Rahab became great-great-grandmother to King David from whose line descends 'The Son of David', Jesus. She is mentioned in the genealogy of Christ in Matthew 1:5.

            Don't take my word for it, though. My story will most likely contain mistakes. God's won't. Read the real story of Rahab and the spies in Joshua chapters 2-6. :)

            Down through the ages, Rahab's name has often been used interchangeably with harlotry or prostitution. Even in the Bible, she is most known for being 'Rahab, the harlot'. To be honest, I don't think Rahab ever really lived down her past. The Bible says in Proverbs, "A good name is rather to be chosen than great riches...," but I wonder, in Rahab's case, if God used the constant reminder of her 'bad name' and the condemnation of who she once was to shew the world the power of His mercy in redemption. As mentioned before, she is on Biblical record as one of Jesus' ancestors and also holds the honor of being mentioned by name in Hebrews 11's 'Hall of Faith'. The only other woman who shares that privilege is Sarah, Abraham's wife, but then, that's another post altogether.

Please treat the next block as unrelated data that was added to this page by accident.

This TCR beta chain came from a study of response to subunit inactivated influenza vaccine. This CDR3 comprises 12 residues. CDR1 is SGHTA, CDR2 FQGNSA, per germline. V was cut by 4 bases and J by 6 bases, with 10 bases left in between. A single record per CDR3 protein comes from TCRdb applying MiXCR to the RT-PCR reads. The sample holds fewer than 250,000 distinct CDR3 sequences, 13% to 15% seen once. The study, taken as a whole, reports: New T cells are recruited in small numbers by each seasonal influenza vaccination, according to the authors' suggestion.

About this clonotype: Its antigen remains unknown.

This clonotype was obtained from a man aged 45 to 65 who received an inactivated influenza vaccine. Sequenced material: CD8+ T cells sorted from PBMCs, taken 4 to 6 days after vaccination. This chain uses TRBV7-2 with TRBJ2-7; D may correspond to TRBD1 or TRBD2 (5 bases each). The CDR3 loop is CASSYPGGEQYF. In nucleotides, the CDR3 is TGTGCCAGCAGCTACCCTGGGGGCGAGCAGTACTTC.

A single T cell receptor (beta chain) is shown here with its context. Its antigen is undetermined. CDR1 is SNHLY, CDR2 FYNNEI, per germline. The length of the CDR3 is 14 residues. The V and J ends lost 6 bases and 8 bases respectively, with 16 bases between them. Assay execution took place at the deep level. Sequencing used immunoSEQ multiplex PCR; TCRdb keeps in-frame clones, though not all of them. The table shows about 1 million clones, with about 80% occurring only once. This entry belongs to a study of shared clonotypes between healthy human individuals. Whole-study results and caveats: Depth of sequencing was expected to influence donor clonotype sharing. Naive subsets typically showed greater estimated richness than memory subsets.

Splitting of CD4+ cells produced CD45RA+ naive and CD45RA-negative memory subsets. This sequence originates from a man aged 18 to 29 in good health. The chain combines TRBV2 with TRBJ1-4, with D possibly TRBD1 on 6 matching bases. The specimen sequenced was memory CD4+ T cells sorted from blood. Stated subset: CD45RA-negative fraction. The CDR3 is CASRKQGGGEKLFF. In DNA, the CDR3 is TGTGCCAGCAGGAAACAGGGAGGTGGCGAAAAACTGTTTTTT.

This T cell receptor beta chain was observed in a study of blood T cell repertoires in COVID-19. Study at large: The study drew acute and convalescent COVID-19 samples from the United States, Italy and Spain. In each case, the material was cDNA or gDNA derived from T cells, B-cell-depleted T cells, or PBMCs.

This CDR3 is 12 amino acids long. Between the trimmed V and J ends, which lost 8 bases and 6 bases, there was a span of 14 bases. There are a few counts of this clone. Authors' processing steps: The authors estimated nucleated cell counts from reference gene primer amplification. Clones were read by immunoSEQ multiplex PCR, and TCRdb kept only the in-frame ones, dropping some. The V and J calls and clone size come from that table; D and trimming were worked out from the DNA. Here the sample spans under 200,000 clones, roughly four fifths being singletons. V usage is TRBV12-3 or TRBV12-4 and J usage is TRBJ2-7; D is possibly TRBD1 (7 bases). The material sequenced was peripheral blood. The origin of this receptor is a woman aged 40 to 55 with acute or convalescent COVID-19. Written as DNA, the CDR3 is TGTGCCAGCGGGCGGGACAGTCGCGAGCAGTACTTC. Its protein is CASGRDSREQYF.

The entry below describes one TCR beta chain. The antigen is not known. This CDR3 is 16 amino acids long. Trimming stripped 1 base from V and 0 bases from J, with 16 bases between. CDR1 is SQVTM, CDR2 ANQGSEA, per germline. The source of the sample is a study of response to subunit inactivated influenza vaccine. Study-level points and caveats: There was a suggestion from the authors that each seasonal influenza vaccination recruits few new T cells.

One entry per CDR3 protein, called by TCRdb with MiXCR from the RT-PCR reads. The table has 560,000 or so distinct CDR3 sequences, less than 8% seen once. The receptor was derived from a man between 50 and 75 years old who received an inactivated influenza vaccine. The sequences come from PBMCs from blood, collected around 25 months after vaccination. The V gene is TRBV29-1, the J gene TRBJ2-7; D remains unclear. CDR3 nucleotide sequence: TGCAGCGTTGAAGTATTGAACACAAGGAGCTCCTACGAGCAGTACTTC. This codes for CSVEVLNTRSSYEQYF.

All of this to say, your potential isn’t based on your own worthiness before God, but your willingness to be used by God. Remember the saying, “God doesn’t call the qualified, He qualifies the called”?

     1 Cor 1:26-29 “For ye see your calling, brethren, how that not many wise men after the flesh, not many mighty, not many noble, are called:
     But God hath chosen the foolish things of the world to confound the wise; and God hath chosen the weak things of the world to confound the things which are mighty;
     And base things of the world, and things which are despised, hath God chosen, yea, and things which are not, to bring to nought things that are:
     That no flesh should glory in his presence.”

     2 Cor. 4:7 “But we have this treasure in earthen vessels, that the excellency of the power may be of God, and not of us.”

     Isaiah 45:3 "And I will give thee the treasures of darkness, and hidden riches of secret places, that thou mayest know that I, the LORD, which call thee by thy name, am the God of Israel."